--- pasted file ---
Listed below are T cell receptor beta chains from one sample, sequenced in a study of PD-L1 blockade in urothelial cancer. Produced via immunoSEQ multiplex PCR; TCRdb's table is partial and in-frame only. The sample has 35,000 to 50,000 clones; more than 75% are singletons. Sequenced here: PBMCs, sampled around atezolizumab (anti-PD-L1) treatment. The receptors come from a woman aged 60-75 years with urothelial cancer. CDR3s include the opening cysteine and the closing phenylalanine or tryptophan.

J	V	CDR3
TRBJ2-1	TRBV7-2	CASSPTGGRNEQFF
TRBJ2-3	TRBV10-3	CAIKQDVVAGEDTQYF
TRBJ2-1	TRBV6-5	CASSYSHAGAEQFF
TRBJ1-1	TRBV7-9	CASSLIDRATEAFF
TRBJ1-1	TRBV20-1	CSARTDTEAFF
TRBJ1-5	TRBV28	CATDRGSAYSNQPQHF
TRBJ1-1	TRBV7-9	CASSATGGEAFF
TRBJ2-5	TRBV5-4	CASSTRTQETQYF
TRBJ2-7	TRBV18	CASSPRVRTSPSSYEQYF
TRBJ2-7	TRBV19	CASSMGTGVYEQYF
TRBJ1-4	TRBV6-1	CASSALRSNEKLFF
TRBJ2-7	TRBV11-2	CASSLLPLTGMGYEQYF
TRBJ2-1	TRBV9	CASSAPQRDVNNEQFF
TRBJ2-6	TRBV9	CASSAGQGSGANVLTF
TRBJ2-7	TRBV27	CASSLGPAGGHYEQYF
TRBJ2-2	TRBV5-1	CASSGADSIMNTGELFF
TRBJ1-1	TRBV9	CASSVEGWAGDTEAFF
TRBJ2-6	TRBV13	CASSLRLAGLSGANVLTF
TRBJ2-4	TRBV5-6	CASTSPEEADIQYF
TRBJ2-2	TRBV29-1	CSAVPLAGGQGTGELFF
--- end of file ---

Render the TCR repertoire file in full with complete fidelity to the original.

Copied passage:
Listed below are T cell receptor beta chains from one sample, sequenced in a study of PD-L1 blockade in urothelial cancer. Produced via immunoSEQ multiplex PCR; TCRdb's table is partial and in-frame only. The sample has 35,000 to 50,000 clones; more than 75% are singletons. Sequenced here: PBMCs, sampled around atezolizumab (anti-PD-L1) treatment. The receptors come from a woman aged 60-75 years with urothelial cancer. CDR3s include the opening cysteine and the closing phenylalanine or tryptophan.

J	V	CDR3
TRBJ2-1	TRBV7-2	CASSPTGGRNEQFF
TRBJ2-3	TRBV10-3	CAIKQDVVAGEDTQYF
TRBJ2-1	TRBV6-5	CASSYSHAGAEQFF
TRBJ1-1	TRBV7-9	CASSLIDRATEAFF
TRBJ1-1	TRBV20-1	CSARTDTEAFF
TRBJ1-5	TRBV28	CATDRGSAYSNQPQHF
TRBJ1-1	TRBV7-9	CASSATGGEAFF
TRBJ2-5	TRBV5-4	CASSTRTQETQYF
TRBJ2-7	TRBV18	CASSPRVRTSPSSYEQYF
TRBJ2-7	TRBV19	CASSMGTGVYEQYF
TRBJ1-4	TRBV6-1	CASSALRSNEKLFF
TRBJ2-7	TRBV11-2	CASSLLPLTGMGYEQYF
TRBJ2-1	TRBV9	CASSAPQRDVNNEQFF
TRBJ2-6	TRBV9	CASSAGQGSGANVLTF
TRBJ2-7	TRBV27	CASSLGPAGGHYEQYF
TRBJ2-2	TRBV5-1	CASSGADSIMNTGELFF
TRBJ1-1	TRBV9	CASSVEGWAGDTEAFF
TRBJ2-6	TRBV13	CASSLRLAGLSGANVLTF
TRBJ2-4	TRBV5-6	CASTSPEEADIQYF
TRBJ2-2	TRBV29-1	CSAVPLAGGQGTGELFF